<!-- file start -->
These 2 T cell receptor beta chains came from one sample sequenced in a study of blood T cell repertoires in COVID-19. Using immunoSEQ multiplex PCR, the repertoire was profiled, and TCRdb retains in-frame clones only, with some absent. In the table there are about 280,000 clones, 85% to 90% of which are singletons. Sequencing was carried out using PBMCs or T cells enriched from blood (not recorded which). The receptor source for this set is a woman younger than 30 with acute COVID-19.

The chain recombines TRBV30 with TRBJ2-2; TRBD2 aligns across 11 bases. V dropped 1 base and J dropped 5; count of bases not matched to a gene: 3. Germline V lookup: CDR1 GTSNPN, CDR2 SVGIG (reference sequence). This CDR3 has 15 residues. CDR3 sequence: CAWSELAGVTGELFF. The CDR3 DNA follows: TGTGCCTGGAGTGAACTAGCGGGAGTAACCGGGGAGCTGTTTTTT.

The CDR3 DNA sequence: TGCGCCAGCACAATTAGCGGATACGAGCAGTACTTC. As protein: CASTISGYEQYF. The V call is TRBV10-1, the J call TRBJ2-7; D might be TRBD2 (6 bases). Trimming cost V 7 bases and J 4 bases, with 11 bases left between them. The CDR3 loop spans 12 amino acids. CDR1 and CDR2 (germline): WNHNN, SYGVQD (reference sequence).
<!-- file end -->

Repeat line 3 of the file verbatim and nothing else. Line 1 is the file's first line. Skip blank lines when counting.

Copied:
The CDR3 DNA sequence: TGCGCCAGCACAATTAGCGGATACGAGCAGTACTTC. As protein: CASTISGYEQYF. The V call is TRBV10-1, the J call TRBJ2-7; D might be TRBD2 (6 bases). Trimming cost V 7 bases and J 4 bases, with 11 bases left between them. The CDR3 loop spans 12 amino acids. CDR1 and CDR2 (germline): WNHNN, SYGVQD (reference sequence).